OMAHA, NEB.: For at least 10 years, attending the College World Series has been on David G. Edmonds’ bucket list.
But when Edmonds, 77, learned his son Dave and girlfriend Martha Herron were headed to Omaha this year no matter who made the eight-team field, the elder Edmonds refused to go.
“He totally told us no,” Herron said.
“Until he knew Kent was going to play,” chimed in Dave Edmonds.
Participating in their first College World Series, the Golden Flashes (46-18) take on Arkansas (44-20) at 5 p.m. today in TD Ameritrade Park (ESPN). The double-elimination tournament could run through June 26.
A Missouri native who has lived in Aurora since 1971, David Edmonds hoped to see the College World Series before the closing of Rosenblatt Stadium in 2010. Opened in 1948, it is scheduled to be demolished the first week of July.
“I never dreamed I’d get to see Kent State here,” David Edmonds said. “I really wanted to get to Rosenblatt and didn’t make it. That was a bucket-list event I just needed to do. We’re just happy to be here.”
Dave Edmonds played third base for the Golden Flashes from 1976-80. Reconnecting with the program a couple years ago, FedEx’s senior vice president of worldwide and corporate services attended the Mid-American Conference Tournament in Avon, Ohio, and the NCAA regional in Gary, Ind. Residents of Memphis, Tenn., Dave Edmonds and Herron usually travel by motorcoach.
“We’ve been following these kids since some of their first games down in Tennessee,” Dave Edmonds said.
“We know the kids, we know the families and we’ve really bonded with them,” Herron said. “One of the ironies of this is I’m totally into Kent, and I graduated from Arkansas. But I’m a Golden Flash this week.”
As they left KSU’s hotel and set out to explore, David Edmonds wasn’t sure what will be next on his bucket list.
“Australia maybe,” he said.
Reliving the past
Before their workout Friday, KSU coach Scott Stricklin took the Golden Flashes to Rosenblatt Stadium, which opened in 1948. The home of the College World Series from 1950-2010, it will be demolished the first week of July.
“It’s pretty crazy how it’s worn down like this after not being played here for two years,” said closer Casey Wilson, an Archbishop Hoban product. “It’s pretty cool, I can feel the history on the field just standing here. This is definitely something I wanted to see while we were here.”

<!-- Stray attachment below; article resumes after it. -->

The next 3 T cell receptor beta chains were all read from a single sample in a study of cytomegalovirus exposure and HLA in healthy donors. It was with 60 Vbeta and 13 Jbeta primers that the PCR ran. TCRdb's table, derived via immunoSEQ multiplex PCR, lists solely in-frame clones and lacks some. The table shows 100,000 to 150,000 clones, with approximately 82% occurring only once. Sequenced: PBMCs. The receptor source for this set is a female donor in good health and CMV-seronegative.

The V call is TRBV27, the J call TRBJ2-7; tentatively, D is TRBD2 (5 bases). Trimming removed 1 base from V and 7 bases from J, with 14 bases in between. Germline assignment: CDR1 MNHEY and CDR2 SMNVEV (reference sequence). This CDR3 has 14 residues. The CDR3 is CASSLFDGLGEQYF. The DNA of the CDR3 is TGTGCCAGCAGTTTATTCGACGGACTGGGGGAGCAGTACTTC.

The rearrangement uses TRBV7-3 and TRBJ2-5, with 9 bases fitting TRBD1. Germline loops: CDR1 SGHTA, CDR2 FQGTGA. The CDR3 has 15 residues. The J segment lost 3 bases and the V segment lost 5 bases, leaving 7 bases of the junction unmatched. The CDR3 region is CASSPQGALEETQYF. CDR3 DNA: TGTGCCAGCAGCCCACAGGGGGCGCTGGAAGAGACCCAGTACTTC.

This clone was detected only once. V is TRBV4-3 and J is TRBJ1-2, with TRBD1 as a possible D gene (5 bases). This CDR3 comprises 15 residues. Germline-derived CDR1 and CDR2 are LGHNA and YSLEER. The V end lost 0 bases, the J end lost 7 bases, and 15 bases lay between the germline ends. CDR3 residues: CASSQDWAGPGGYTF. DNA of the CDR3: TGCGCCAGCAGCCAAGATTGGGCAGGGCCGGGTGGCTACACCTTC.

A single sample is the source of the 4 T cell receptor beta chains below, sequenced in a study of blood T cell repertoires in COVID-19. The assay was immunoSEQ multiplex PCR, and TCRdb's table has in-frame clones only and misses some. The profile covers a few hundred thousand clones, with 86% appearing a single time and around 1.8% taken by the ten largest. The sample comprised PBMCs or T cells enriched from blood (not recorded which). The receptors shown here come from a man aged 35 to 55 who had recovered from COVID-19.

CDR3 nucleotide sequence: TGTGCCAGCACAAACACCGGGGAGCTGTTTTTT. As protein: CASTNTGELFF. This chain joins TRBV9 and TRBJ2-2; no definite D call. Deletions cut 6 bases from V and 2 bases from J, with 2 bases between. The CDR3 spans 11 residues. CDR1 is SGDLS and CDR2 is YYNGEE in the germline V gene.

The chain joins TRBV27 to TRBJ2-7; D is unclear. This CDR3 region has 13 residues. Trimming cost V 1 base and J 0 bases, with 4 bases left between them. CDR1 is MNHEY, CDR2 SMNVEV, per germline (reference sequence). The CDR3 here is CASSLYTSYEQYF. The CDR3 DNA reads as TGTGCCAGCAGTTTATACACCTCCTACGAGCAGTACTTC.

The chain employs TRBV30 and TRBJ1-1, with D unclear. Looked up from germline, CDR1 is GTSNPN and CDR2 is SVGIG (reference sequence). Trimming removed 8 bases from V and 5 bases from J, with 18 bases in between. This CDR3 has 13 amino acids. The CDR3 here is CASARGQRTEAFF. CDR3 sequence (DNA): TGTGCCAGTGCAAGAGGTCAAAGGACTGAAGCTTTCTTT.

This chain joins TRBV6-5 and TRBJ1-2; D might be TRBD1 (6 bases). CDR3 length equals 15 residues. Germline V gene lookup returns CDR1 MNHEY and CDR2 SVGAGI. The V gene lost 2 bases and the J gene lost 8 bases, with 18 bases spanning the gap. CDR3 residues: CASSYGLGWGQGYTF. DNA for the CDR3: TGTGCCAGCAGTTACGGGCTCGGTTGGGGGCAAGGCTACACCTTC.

Stricklin and pitching coach Mike Birkbeck bought a souvenir engraved brick. Stricklin went to the CWS with Georgia Tech in 2002. Birkbeck hit the last home run of his professional career in Rosenblatt Stadium with the Class AAA Denver Zephyrs in 1990.
Caden Chaney, 4, of Gainesville, Fla., played catch with KSU players during their visit.
“It still gives you chills when you see the red and the yellow and the blue, the way the grandstand is,” Stricklin said. “It’s the most unique place you’ve ever seen. I thought we’d be out there by ourselves. There were a few hundred people out there.
“It’s a lot smaller than you remember. The kids said they wanted to do it, but once we got there I think they were really excited we were there.”
Ben Curtis, the 2003 British Open golf champion and former Kent State All-American, is scheduled to arrive in Omaha tonight. Browns receiver Josh Cribbs did not ride the bus he chartered, but plans to fly in today. … KSU was the only school of the eight qualifiers to sell its allotment of 700 tickets for its first game. At tonight’s alumni function, 375 have committed. … To get over their awe of TD Ameritrade Park, Stricklin took the Golden Flashes there to look around Wednesday. They practiced in the 24,500-seat venue Thursday and attended Friday’s games. … Stricklin stopped talking to three local media members to direct a lady with a walker and her friend to the hotel elevator, even holding the door for them.
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